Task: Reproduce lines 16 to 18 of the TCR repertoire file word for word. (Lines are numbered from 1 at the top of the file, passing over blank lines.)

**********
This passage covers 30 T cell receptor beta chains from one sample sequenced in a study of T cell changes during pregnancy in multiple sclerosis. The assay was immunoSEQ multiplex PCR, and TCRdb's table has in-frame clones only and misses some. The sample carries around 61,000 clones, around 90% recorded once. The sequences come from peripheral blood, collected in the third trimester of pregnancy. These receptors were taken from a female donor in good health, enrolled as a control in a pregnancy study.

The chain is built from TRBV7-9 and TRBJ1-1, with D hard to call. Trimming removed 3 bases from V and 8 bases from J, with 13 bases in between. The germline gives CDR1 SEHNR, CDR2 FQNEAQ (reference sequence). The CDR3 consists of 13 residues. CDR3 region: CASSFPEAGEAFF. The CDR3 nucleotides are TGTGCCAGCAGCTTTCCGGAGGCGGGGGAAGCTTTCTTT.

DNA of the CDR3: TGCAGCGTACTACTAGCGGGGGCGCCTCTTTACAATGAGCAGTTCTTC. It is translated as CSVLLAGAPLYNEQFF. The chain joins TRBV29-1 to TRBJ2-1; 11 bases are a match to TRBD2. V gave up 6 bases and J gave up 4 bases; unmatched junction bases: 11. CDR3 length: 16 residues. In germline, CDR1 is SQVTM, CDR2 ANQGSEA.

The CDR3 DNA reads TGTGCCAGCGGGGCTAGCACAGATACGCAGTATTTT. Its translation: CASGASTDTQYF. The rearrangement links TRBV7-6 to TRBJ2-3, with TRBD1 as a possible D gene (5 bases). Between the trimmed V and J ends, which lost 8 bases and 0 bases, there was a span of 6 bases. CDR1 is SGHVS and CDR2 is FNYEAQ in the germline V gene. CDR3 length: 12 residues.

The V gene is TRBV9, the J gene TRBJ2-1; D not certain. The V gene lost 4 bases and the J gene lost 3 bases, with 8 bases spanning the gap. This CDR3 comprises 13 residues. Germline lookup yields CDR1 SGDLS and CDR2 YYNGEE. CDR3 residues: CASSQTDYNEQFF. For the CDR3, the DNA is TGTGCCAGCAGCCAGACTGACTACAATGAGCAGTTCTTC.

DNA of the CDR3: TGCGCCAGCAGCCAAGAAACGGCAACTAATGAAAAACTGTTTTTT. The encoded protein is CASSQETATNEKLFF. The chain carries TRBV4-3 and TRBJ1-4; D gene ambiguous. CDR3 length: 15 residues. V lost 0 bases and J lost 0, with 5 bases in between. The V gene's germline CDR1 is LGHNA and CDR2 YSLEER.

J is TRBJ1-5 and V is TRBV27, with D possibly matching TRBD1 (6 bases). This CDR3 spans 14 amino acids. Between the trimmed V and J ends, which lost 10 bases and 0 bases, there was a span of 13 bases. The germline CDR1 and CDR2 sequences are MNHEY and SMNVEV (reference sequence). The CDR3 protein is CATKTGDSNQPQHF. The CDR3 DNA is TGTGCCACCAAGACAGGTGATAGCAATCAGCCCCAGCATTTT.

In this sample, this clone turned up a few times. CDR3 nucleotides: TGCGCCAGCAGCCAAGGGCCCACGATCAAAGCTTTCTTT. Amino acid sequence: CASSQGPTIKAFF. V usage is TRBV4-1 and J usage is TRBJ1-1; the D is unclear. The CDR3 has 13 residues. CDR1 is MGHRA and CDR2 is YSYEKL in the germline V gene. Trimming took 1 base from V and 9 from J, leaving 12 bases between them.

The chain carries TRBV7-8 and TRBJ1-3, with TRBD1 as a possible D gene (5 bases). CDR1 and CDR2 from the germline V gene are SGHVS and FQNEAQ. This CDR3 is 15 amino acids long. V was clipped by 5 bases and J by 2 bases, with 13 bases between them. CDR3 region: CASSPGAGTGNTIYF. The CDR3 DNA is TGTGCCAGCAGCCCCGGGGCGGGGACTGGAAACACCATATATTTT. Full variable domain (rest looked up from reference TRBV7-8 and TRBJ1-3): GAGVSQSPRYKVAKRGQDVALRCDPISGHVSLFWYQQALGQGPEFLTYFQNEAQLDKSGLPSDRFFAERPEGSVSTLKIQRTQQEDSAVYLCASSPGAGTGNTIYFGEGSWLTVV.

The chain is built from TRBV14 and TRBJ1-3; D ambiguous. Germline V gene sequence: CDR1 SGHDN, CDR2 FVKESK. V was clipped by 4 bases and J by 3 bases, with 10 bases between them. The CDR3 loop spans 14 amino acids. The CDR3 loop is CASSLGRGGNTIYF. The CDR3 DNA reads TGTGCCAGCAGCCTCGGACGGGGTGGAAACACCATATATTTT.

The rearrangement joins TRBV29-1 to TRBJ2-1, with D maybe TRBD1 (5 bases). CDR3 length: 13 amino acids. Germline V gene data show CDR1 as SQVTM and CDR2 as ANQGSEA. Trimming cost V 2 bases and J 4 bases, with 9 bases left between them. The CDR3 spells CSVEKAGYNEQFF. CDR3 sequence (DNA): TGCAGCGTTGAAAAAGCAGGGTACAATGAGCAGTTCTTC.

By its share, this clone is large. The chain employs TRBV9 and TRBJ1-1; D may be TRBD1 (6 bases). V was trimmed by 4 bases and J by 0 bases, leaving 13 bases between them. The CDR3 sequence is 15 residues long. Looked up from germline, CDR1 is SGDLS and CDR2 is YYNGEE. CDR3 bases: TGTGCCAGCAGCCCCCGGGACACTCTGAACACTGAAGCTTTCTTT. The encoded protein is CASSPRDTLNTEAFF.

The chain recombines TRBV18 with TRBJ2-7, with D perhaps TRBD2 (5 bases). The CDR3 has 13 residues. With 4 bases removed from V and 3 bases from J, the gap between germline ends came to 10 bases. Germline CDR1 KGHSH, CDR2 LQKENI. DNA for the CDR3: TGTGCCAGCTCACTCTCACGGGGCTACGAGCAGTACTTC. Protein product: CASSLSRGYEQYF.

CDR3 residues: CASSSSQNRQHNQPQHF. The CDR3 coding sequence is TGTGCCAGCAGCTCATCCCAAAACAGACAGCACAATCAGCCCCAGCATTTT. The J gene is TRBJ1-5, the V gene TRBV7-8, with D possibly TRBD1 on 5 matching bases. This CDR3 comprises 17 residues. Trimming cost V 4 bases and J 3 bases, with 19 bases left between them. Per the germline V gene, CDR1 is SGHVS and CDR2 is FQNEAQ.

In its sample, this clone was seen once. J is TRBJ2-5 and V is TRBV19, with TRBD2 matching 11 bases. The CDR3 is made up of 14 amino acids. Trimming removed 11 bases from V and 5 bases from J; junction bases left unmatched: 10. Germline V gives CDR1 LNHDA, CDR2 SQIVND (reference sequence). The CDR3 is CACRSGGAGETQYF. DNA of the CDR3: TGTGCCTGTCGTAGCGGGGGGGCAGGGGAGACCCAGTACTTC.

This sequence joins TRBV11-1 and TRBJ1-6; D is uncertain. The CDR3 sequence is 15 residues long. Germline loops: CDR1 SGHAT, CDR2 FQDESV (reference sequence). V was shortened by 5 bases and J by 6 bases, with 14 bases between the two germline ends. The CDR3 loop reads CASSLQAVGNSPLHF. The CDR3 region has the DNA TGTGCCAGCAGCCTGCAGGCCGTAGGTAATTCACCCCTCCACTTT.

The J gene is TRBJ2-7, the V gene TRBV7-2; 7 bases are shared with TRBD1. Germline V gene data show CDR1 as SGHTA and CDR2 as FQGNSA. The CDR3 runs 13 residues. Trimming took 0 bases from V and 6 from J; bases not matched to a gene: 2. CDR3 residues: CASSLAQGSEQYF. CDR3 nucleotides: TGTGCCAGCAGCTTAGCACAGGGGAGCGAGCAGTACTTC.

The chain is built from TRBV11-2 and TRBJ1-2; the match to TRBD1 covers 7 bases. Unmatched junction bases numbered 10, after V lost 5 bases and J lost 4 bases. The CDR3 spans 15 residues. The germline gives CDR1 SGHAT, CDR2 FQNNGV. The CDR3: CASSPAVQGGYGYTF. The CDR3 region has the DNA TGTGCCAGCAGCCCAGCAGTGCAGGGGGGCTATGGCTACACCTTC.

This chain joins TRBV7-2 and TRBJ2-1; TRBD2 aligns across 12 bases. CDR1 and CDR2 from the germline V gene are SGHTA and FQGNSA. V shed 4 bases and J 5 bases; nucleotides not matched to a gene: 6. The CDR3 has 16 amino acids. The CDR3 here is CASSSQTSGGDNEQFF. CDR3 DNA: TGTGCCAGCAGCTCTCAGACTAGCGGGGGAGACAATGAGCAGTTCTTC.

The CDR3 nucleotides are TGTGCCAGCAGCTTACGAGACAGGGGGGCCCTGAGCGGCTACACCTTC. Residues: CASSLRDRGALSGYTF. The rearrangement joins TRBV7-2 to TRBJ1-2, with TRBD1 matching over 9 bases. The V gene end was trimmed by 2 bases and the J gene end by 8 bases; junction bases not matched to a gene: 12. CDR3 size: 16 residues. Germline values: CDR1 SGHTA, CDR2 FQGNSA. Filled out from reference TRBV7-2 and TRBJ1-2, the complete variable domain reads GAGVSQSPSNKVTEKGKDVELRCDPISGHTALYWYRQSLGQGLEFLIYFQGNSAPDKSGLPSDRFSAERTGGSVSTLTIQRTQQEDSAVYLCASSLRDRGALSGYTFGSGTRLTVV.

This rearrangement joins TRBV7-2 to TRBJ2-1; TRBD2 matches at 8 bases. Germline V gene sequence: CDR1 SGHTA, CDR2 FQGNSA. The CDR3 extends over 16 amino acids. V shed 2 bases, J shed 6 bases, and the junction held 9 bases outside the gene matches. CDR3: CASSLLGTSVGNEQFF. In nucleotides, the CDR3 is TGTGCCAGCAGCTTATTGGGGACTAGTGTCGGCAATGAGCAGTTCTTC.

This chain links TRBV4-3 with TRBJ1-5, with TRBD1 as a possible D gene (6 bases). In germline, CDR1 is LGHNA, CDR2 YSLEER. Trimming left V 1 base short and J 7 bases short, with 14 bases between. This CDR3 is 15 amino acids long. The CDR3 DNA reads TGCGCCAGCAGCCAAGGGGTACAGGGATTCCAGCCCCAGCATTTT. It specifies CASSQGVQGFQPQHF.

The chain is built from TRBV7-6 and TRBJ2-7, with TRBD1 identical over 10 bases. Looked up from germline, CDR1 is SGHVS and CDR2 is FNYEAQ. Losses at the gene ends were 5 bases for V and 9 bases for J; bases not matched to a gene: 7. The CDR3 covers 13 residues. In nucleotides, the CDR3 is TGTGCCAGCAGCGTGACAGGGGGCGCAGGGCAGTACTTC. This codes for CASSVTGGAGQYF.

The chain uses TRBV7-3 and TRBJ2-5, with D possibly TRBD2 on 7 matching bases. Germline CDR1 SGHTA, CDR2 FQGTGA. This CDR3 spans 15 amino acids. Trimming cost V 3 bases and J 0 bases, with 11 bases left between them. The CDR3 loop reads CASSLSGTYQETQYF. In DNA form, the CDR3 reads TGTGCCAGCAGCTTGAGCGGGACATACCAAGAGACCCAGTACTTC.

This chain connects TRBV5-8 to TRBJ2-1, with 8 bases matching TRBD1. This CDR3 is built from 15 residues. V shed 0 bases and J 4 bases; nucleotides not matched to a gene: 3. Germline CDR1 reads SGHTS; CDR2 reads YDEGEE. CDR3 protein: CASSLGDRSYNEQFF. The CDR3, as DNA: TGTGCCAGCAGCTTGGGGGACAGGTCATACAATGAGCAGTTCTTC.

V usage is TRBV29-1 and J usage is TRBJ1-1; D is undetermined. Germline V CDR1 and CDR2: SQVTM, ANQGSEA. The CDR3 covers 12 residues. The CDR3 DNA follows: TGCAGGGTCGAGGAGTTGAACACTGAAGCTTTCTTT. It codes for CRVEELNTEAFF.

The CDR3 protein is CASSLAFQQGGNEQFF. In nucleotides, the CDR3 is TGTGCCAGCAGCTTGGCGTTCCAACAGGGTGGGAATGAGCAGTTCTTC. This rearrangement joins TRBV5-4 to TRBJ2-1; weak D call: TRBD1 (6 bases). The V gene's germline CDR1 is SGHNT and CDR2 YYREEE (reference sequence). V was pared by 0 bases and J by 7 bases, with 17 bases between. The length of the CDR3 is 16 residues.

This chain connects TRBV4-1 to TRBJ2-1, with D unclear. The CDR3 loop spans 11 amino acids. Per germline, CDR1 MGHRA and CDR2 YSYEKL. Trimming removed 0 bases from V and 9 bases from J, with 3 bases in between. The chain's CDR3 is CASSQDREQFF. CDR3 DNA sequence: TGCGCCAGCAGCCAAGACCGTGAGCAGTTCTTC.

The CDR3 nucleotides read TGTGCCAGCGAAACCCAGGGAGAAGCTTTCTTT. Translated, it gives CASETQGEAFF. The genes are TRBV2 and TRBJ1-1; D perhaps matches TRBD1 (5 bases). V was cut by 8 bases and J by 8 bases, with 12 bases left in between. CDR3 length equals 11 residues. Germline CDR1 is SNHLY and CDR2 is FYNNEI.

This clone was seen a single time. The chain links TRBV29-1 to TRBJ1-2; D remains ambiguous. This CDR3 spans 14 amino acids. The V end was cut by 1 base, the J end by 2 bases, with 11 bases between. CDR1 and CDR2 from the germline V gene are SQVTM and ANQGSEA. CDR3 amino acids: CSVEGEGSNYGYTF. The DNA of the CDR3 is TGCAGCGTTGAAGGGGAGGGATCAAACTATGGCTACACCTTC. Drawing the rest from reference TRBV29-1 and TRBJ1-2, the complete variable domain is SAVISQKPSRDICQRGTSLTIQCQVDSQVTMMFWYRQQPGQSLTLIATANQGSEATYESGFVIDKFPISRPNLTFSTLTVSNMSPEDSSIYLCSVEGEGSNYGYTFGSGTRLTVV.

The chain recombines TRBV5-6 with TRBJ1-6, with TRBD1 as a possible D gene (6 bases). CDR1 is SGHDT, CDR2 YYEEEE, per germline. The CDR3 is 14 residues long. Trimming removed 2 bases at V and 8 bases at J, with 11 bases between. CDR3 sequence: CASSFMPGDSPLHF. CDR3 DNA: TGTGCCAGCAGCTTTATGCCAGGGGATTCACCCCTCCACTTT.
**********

This sequence joins TRBV11-1 and TRBJ1-6; D is uncertain. The CDR3 sequence is 15 residues long. Germline loops: CDR1 SGHAT, CDR2 FQDESV (reference sequence). V was shortened by 5 bases and J by 6 bases, with 14 bases between the two germline ends. The CDR3 loop reads CASSLQAVGNSPLHF. The CDR3 region has the DNA TGTGCCAGCAGCCTGCAGGCCGTAGGTAATTCACCCCTCCACTTT.

The J gene is TRBJ2-7, the V gene TRBV7-2; 7 bases are shared with TRBD1. Germline V gene data show CDR1 as SGHTA and CDR2 as FQGNSA. The CDR3 runs 13 residues. Trimming took 0 bases from V and 6 from J; bases not matched to a gene: 2. CDR3 residues: CASSLAQGSEQYF. CDR3 nucleotides: TGTGCCAGCAGCTTAGCACAGGGGAGCGAGCAGTACTTC.

The chain is built from TRBV11-2 and TRBJ1-2; the match to TRBD1 covers 7 bases. Unmatched junction bases numbered 10, after V lost 5 bases and J lost 4 bases. The CDR3 spans 15 residues. The germline gives CDR1 SGHAT, CDR2 FQNNGV. The CDR3: CASSPAVQGGYGYTF. The CDR3 region has the DNA TGTGCCAGCAGCCCAGCAGTGCAGGGGGGCTATGGCTACACCTTC.